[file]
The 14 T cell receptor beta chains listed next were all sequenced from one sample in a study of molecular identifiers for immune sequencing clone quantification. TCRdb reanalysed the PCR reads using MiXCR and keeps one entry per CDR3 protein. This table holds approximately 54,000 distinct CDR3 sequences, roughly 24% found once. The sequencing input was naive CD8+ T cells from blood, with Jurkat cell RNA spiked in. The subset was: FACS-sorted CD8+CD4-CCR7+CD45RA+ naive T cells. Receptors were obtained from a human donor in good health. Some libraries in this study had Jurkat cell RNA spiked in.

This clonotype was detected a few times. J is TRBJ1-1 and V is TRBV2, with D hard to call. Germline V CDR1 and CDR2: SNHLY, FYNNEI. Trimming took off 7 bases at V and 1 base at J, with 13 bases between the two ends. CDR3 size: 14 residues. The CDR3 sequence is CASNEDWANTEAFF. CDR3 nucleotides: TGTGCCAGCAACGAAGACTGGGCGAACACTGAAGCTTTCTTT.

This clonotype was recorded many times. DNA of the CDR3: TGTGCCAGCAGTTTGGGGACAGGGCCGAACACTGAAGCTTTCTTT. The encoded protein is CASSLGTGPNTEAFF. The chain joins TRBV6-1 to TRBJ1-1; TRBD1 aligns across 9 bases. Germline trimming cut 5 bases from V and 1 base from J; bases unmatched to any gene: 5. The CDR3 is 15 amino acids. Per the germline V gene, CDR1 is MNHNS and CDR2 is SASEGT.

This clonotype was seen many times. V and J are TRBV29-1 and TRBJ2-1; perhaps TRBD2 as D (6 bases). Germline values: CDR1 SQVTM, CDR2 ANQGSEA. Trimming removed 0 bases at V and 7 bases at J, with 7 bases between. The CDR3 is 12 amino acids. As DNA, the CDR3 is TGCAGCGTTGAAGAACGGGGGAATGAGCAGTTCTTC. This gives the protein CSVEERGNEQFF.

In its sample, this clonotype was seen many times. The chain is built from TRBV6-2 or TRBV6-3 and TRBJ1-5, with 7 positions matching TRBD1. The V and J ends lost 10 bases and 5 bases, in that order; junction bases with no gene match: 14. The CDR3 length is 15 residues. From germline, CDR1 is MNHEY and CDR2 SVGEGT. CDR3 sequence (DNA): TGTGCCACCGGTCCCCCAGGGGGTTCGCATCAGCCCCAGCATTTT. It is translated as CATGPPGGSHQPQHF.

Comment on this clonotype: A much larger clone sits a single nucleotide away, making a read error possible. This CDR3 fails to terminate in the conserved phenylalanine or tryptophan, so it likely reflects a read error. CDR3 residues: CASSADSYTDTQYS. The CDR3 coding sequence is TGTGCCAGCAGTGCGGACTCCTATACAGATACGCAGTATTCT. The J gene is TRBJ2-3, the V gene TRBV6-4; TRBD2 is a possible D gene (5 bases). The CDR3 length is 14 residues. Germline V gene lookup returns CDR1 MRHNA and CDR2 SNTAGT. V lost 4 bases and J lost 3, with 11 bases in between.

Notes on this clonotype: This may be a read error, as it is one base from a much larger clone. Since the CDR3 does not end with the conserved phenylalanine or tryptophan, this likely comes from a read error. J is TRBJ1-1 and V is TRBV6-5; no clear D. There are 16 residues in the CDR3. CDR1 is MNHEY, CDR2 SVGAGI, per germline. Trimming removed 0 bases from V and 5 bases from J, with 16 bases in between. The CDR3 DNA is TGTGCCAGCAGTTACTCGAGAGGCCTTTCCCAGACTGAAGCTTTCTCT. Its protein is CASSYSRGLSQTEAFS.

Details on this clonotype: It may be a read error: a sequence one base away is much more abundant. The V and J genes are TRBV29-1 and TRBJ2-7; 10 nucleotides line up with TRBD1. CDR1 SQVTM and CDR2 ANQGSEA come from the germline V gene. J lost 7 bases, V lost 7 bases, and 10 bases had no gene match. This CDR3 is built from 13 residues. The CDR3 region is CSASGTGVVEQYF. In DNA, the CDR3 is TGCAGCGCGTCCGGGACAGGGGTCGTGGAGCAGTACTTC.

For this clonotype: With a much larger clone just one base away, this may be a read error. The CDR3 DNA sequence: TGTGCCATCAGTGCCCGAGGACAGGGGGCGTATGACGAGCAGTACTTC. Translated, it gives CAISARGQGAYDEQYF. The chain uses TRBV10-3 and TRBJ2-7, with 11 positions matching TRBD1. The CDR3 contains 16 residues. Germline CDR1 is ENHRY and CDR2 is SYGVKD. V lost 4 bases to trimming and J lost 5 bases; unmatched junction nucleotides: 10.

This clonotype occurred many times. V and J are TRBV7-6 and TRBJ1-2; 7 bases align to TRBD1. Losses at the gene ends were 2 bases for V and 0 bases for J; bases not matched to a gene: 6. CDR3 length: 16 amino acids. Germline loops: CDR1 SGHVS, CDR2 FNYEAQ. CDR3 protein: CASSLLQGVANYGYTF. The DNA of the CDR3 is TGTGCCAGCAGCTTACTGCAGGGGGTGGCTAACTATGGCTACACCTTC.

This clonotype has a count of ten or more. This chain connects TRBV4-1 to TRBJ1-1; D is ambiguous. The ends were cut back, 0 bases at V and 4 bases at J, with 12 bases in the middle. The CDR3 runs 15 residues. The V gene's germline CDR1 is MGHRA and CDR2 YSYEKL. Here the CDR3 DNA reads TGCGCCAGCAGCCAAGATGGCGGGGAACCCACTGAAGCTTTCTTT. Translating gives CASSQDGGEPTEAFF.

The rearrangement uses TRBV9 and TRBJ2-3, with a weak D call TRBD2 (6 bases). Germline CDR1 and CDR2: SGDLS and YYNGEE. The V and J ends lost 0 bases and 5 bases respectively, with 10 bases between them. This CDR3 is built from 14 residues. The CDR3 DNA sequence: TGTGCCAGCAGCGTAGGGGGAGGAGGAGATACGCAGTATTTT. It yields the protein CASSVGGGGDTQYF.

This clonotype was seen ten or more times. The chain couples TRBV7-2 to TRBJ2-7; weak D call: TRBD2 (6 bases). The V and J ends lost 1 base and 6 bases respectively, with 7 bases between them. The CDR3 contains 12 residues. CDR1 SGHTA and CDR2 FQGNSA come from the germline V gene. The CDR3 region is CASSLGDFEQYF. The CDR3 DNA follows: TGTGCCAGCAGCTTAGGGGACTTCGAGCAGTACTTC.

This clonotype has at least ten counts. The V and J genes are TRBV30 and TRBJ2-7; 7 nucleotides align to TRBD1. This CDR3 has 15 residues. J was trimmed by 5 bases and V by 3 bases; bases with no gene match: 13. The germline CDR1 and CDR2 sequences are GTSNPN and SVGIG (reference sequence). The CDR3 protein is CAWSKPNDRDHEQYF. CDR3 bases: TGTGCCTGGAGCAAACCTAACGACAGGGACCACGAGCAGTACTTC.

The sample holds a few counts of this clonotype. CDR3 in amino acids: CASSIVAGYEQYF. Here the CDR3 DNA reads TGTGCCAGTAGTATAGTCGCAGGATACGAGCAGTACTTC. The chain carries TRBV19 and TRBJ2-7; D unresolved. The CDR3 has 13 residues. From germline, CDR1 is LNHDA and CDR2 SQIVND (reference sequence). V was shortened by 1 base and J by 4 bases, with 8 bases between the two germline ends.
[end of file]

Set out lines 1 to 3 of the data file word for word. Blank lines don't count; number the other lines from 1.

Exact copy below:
The 14 T cell receptor beta chains listed next were all sequenced from one sample in a study of molecular identifiers for immune sequencing clone quantification. TCRdb reanalysed the PCR reads using MiXCR and keeps one entry per CDR3 protein. This table holds approximately 54,000 distinct CDR3 sequences, roughly 24% found once. The sequencing input was naive CD8+ T cells from blood, with Jurkat cell RNA spiked in. The subset was: FACS-sorted CD8+CD4-CCR7+CD45RA+ naive T cells. Receptors were obtained from a human donor in good health. Some libraries in this study had Jurkat cell RNA spiked in.

This clonotype was detected a few times. J is TRBJ1-1 and V is TRBV2, with D hard to call. Germline V CDR1 and CDR2: SNHLY, FYNNEI. Trimming took off 7 bases at V and 1 base at J, with 13 bases between the two ends. CDR3 size: 14 residues. The CDR3 sequence is CASNEDWANTEAFF. CDR3 nucleotides: TGTGCCAGCAACGAAGACTGGGCGAACACTGAAGCTTTCTTT.

This clonotype was recorded many times. DNA of the CDR3: TGTGCCAGCAGTTTGGGGACAGGGCCGAACACTGAAGCTTTCTTT. The encoded protein is CASSLGTGPNTEAFF. The chain joins TRBV6-1 to TRBJ1-1; TRBD1 aligns across 9 bases. Germline trimming cut 5 bases from V and 1 base from J; bases unmatched to any gene: 5. The CDR3 is 15 amino acids. Per the germline V gene, CDR1 is MNHNS and CDR2 is SASEGT.